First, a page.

tl;dr No

    I had a nice lunchtime chat with my department heads at work about this whole MMO thing. They don't understand it, considering they're in their 40s and 50s and I'm under 30.

    I talked about my experience as a guild officer and raid leader for Rift (10m and 20m), about managing roles, attendants, class leaders, training, equipment, scheduling, building teams and the like... and that's just preparation for the actual raiding. For the gaming proper, it's about quick thinking, on-the-spot problem solving, delegating, observing phases, giving direct commands, exercising patience, etc.

    Then I mentioned about how these skills bleed into everyday life, and how it augmented my workflow and teamleading. Needless to say, I scored many brownie points and got made project manager soon after.

    Last edited 14/08/14 3:07 pm

    I mentioned some amateur game development that I did when applying for a few software positions while at and just after leaving university. It stood out enough that several of the people that interviewed me were interested and thought it was pretty cool. I got job offers & jobs out of those interviews so I don't think it hurt, but it's also obviously relevant experience.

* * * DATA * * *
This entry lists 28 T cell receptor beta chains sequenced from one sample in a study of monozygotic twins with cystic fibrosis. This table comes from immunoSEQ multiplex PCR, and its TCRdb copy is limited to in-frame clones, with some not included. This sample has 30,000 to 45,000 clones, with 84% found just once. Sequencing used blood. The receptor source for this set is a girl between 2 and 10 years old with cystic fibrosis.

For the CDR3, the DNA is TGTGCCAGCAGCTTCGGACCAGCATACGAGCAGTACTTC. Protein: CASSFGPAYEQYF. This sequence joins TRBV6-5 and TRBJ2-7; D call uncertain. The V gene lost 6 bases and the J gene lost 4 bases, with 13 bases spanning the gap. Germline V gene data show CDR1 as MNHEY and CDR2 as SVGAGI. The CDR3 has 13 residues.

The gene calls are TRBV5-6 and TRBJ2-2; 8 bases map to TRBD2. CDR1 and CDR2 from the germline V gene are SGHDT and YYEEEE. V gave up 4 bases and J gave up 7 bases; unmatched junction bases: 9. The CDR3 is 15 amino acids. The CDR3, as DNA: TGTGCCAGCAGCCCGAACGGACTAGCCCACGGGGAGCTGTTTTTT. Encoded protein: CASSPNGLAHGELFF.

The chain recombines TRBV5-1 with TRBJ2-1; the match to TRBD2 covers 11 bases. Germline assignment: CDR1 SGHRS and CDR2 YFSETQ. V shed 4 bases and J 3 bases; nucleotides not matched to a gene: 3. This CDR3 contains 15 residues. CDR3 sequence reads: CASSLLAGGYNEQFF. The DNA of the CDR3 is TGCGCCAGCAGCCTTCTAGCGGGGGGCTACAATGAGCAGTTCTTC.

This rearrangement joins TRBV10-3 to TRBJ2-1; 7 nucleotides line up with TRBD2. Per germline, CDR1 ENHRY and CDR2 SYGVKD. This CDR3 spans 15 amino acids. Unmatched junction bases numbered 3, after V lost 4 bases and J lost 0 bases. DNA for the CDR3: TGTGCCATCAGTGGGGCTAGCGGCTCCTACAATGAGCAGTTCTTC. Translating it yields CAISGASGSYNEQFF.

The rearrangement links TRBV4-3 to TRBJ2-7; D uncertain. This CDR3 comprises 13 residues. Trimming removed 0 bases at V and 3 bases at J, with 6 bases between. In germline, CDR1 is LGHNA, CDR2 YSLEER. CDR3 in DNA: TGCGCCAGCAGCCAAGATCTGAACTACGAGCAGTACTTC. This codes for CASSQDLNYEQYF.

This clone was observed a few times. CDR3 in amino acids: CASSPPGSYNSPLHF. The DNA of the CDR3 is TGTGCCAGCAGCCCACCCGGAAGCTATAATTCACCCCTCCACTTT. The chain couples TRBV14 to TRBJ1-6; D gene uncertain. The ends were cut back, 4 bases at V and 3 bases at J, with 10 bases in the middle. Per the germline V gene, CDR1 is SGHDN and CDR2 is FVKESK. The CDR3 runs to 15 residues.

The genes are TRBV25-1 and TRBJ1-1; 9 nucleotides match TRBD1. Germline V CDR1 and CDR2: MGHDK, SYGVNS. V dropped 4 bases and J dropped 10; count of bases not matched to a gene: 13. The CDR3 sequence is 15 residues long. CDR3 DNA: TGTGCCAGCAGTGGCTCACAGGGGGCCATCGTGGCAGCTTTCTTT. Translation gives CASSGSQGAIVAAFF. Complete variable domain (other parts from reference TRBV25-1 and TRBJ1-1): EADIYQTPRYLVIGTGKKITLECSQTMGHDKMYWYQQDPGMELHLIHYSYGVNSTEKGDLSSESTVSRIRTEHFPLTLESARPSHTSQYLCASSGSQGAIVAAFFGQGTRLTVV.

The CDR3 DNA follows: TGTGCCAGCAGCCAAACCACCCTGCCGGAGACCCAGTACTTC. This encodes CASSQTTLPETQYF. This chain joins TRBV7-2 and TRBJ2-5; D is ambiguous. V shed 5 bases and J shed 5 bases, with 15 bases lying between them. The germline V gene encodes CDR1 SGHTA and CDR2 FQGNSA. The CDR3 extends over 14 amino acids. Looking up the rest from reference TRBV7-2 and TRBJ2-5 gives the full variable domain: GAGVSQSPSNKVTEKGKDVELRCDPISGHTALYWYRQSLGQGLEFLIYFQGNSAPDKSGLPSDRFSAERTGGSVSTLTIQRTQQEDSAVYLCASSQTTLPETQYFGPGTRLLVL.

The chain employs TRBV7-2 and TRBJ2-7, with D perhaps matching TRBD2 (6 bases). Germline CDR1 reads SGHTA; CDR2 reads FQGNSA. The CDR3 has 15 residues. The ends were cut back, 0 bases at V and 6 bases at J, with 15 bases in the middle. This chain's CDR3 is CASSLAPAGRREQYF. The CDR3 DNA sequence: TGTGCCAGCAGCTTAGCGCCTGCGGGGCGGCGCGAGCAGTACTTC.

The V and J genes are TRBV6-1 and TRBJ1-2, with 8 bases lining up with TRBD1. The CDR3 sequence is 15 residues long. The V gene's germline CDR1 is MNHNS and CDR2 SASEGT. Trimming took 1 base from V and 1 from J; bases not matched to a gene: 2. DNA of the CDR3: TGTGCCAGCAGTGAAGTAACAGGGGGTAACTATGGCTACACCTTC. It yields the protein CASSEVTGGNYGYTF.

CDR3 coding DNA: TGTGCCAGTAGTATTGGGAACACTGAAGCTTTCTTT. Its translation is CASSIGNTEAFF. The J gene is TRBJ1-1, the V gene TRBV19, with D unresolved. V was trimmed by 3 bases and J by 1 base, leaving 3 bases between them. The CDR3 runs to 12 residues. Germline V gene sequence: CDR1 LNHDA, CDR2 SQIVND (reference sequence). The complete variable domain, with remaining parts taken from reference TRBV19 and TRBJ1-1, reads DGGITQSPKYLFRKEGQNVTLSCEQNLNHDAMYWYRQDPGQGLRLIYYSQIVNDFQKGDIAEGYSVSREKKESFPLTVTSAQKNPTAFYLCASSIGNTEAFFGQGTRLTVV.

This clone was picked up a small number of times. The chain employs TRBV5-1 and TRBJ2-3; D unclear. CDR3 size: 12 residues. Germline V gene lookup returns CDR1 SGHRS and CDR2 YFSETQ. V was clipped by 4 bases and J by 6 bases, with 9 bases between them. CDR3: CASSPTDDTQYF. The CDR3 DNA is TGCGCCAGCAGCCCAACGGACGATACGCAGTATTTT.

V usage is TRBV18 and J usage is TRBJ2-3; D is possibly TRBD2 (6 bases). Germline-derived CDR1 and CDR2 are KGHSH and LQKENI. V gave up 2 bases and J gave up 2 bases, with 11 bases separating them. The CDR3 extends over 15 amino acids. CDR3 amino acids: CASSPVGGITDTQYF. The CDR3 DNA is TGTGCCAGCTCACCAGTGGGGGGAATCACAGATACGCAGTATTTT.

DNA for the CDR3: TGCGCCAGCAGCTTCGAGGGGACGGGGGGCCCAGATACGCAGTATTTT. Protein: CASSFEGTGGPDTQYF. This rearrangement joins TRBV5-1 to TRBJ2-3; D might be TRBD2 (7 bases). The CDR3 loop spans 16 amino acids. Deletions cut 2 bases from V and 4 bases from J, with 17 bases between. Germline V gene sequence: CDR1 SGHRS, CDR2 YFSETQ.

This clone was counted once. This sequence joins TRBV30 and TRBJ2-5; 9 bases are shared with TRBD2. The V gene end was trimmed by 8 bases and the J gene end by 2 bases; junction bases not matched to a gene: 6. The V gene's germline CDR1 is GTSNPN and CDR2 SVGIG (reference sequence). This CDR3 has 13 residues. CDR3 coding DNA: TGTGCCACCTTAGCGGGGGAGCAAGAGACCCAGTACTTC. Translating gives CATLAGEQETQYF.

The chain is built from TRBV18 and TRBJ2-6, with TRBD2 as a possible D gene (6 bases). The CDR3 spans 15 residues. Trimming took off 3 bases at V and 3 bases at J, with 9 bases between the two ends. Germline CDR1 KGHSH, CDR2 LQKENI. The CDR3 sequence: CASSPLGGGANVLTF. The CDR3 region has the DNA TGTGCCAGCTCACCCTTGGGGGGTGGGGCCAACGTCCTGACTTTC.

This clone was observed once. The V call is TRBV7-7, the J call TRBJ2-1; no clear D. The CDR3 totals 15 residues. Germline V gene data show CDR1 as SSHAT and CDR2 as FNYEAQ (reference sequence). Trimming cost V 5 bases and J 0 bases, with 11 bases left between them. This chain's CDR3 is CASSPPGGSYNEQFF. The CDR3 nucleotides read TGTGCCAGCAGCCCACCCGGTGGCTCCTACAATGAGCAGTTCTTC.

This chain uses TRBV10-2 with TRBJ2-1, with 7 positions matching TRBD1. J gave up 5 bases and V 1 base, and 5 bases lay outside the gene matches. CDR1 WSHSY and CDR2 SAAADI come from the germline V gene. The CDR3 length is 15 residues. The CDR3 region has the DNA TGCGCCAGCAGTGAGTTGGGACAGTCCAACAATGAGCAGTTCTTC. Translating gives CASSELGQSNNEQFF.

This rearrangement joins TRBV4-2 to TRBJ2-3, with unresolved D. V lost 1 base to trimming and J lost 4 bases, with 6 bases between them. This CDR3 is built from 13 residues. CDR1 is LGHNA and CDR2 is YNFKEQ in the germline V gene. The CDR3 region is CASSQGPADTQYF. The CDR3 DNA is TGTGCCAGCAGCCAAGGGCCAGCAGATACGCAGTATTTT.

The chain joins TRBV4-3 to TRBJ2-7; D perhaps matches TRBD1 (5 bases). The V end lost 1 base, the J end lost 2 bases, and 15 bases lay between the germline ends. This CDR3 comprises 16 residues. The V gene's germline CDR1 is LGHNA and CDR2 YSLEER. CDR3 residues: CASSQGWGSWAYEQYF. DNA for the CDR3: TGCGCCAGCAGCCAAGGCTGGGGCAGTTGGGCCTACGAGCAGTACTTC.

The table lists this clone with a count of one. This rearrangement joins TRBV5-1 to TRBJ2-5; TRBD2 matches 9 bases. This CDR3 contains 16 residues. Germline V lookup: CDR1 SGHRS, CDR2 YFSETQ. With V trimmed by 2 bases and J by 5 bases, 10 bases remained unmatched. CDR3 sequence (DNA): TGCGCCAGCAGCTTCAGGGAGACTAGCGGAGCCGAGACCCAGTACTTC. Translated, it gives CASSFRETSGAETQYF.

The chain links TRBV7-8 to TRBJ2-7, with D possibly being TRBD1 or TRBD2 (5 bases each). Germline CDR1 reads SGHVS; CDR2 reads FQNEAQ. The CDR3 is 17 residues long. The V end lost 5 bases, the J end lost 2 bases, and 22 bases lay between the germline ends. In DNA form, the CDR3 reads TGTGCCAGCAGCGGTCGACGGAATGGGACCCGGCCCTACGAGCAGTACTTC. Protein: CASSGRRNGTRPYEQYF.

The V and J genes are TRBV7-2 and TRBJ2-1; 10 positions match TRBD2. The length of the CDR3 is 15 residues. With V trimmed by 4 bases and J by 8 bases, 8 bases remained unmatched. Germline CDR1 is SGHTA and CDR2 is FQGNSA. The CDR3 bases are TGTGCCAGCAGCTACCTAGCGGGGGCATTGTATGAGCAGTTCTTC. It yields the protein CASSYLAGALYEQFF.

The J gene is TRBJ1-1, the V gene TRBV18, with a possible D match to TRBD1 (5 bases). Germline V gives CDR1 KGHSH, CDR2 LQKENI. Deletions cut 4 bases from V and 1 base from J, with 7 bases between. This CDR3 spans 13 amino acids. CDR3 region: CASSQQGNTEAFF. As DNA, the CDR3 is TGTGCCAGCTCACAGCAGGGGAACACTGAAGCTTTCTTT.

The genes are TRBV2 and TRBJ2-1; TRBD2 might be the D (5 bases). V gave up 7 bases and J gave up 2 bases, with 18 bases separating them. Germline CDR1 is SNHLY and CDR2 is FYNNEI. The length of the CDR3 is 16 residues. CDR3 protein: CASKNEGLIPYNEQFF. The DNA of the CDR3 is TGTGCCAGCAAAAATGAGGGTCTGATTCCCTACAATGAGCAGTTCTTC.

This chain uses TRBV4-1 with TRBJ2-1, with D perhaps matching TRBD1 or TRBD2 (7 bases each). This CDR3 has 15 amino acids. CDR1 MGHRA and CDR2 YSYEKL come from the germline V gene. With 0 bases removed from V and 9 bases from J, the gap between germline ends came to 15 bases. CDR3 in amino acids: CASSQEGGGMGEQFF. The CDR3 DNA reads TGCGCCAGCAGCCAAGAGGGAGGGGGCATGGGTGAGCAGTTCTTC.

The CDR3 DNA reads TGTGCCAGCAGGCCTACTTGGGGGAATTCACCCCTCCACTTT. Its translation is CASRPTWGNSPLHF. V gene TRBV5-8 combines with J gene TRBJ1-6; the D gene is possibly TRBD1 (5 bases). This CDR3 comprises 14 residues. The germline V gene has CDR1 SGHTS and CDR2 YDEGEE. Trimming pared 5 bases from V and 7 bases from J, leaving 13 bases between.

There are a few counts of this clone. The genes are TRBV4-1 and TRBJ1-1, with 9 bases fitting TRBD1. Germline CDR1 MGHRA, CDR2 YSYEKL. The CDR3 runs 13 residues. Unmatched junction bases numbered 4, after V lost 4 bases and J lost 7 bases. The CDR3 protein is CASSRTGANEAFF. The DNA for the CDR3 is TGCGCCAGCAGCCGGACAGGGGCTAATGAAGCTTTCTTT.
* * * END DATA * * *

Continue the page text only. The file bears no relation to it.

I had a friend who got a job because he mentioned playing WoW to an interviewer, struck up a conversation and turned out they played on the same server and had raided together...

    I went for a job interview at HES a couple of years ago, and partway through brought up the old unlicensed carts they made for the NES back in the day, and commented how I still had a pair of them. The guy laughed and said "well, you've got the job then". Dunno if it actually affected the outcome at all, but I like to think it helped :P

    I don't list games that I've played even when I apply for games industry jobs.

    For my last few jobs I've been removing my hobbies section from the resume almost entirely, though I will still list "Game Development", as much to highlight to them that I have no intention of not doing programming in my free time as for any brownie points it may score.

    When we did get around to discussing games in interviews (about 8 years ago), I used to find that I was playing "the wrong games". I have almost no interest in the vast majority of AAA games, and being a poor(er) student at the time I wasn't really able to buy games just for research purposes.

    In one interview, after them asking what I though of various titles and having to admit that I'd never tried them, the interviewer asked me "Do you actually play any games?"